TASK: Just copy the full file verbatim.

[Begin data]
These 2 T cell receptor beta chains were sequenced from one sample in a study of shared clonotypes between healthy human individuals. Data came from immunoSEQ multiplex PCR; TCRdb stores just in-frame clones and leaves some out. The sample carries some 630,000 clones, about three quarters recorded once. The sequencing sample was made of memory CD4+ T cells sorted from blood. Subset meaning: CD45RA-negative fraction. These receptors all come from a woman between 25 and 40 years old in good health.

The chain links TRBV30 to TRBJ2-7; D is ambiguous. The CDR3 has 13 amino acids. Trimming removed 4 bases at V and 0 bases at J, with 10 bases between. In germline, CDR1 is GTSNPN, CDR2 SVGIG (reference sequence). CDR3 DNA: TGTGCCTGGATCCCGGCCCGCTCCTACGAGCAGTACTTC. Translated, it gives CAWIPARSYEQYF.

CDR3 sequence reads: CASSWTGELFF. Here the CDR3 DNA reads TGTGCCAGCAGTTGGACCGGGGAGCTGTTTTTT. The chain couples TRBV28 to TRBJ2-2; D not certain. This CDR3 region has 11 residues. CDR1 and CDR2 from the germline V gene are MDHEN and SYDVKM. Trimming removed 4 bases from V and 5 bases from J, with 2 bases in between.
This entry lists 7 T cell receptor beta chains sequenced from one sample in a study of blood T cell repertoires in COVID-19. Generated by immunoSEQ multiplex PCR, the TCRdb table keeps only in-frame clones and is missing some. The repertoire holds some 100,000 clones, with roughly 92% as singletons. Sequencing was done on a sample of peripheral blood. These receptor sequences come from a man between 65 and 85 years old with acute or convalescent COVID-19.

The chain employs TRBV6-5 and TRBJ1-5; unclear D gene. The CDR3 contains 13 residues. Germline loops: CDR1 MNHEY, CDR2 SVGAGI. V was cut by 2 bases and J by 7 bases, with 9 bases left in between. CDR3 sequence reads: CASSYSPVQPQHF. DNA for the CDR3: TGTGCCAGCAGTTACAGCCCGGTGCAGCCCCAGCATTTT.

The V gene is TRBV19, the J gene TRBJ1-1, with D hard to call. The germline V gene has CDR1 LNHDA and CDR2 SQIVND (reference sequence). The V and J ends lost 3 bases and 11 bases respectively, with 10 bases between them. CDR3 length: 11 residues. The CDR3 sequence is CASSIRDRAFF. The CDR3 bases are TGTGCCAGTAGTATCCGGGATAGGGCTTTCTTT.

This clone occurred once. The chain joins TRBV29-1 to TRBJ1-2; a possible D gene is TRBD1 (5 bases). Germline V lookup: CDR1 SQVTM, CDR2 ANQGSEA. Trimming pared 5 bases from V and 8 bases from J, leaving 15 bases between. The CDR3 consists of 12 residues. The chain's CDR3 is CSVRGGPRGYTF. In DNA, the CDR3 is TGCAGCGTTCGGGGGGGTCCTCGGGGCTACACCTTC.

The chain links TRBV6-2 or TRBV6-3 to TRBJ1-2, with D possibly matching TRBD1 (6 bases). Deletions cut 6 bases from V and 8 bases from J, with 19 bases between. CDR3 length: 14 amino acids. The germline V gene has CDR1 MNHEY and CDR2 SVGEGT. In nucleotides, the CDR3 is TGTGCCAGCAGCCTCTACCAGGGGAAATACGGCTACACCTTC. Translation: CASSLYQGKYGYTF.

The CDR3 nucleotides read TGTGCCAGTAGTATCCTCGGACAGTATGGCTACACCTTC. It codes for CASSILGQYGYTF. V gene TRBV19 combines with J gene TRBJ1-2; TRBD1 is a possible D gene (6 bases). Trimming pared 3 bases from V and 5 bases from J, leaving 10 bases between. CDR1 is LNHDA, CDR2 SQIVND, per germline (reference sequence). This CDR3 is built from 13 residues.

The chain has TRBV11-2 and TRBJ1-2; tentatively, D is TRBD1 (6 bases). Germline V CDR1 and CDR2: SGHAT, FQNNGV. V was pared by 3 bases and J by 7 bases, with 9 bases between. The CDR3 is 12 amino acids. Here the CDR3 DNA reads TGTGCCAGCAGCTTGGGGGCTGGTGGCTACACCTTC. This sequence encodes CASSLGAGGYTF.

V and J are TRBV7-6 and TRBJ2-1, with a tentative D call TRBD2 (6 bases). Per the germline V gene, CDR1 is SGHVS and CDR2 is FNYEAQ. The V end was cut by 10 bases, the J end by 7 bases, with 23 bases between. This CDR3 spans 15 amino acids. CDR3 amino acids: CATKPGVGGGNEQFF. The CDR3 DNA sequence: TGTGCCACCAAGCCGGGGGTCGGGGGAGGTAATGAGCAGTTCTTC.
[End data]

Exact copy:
These 2 T cell receptor beta chains were sequenced from one sample in a study of shared clonotypes between healthy human individuals. Data came from immunoSEQ multiplex PCR; TCRdb stores just in-frame clones and leaves some out. The sample carries some 630,000 clones, about three quarters recorded once. The sequencing sample was made of memory CD4+ T cells sorted from blood. Subset meaning: CD45RA-negative fraction. These receptors all come from a woman between 25 and 40 years old in good health.

The chain links TRBV30 to TRBJ2-7; D is ambiguous. The CDR3 has 13 amino acids. Trimming removed 4 bases at V and 0 bases at J, with 10 bases between. In germline, CDR1 is GTSNPN, CDR2 SVGIG (reference sequence). CDR3 DNA: TGTGCCTGGATCCCGGCCCGCTCCTACGAGCAGTACTTC. Translated, it gives CAWIPARSYEQYF.

CDR3 sequence reads: CASSWTGELFF. Here the CDR3 DNA reads TGTGCCAGCAGTTGGACCGGGGAGCTGTTTTTT. The chain couples TRBV28 to TRBJ2-2; D not certain. This CDR3 region has 11 residues. CDR1 and CDR2 from the germline V gene are MDHEN and SYDVKM. Trimming removed 4 bases from V and 5 bases from J, with 2 bases in between.
This entry lists 7 T cell receptor beta chains sequenced from one sample in a study of blood T cell repertoires in COVID-19. Generated by immunoSEQ multiplex PCR, the TCRdb table keeps only in-frame clones and is missing some. The repertoire holds some 100,000 clones, with roughly 92% as singletons. Sequencing was done on a sample of peripheral blood. These receptor sequences come from a man between 65 and 85 years old with acute or convalescent COVID-19.

The chain employs TRBV6-5 and TRBJ1-5; unclear D gene. The CDR3 contains 13 residues. Germline loops: CDR1 MNHEY, CDR2 SVGAGI. V was cut by 2 bases and J by 7 bases, with 9 bases left in between. CDR3 sequence reads: CASSYSPVQPQHF. DNA for the CDR3: TGTGCCAGCAGTTACAGCCCGGTGCAGCCCCAGCATTTT.

The V gene is TRBV19, the J gene TRBJ1-1, with D hard to call. The germline V gene has CDR1 LNHDA and CDR2 SQIVND (reference sequence). The V and J ends lost 3 bases and 11 bases respectively, with 10 bases between them. CDR3 length: 11 residues. The CDR3 sequence is CASSIRDRAFF. The CDR3 bases are TGTGCCAGTAGTATCCGGGATAGGGCTTTCTTT.

This clone occurred once. The chain joins TRBV29-1 to TRBJ1-2; a possible D gene is TRBD1 (5 bases). Germline V lookup: CDR1 SQVTM, CDR2 ANQGSEA. Trimming pared 5 bases from V and 8 bases from J, leaving 15 bases between. The CDR3 consists of 12 residues. The chain's CDR3 is CSVRGGPRGYTF. In DNA, the CDR3 is TGCAGCGTTCGGGGGGGTCCTCGGGGCTACACCTTC.

The chain links TRBV6-2 or TRBV6-3 to TRBJ1-2, with D possibly matching TRBD1 (6 bases). Deletions cut 6 bases from V and 8 bases from J, with 19 bases between. CDR3 length: 14 amino acids. The germline V gene has CDR1 MNHEY and CDR2 SVGEGT. In nucleotides, the CDR3 is TGTGCCAGCAGCCTCTACCAGGGGAAATACGGCTACACCTTC. Translation: CASSLYQGKYGYTF.

The CDR3 nucleotides read TGTGCCAGTAGTATCCTCGGACAGTATGGCTACACCTTC. It codes for CASSILGQYGYTF. V gene TRBV19 combines with J gene TRBJ1-2; TRBD1 is a possible D gene (6 bases). Trimming pared 3 bases from V and 5 bases from J, leaving 10 bases between. CDR1 is LNHDA, CDR2 SQIVND, per germline (reference sequence). This CDR3 is built from 13 residues.

The chain has TRBV11-2 and TRBJ1-2; tentatively, D is TRBD1 (6 bases). Germline V CDR1 and CDR2: SGHAT, FQNNGV. V was pared by 3 bases and J by 7 bases, with 9 bases between. The CDR3 is 12 amino acids. Here the CDR3 DNA reads TGTGCCAGCAGCTTGGGGGCTGGTGGCTACACCTTC. This sequence encodes CASSLGAGGYTF.

V and J are TRBV7-6 and TRBJ2-1, with a tentative D call TRBD2 (6 bases). Per the germline V gene, CDR1 is SGHVS and CDR2 is FNYEAQ. The V end was cut by 10 bases, the J end by 7 bases, with 23 bases between. This CDR3 spans 15 amino acids. CDR3 amino acids: CATKPGVGGGNEQFF. The CDR3 DNA sequence: TGTGCCACCAAGCCGGGGGTCGGGGGAGGTAATGAGCAGTTCTTC.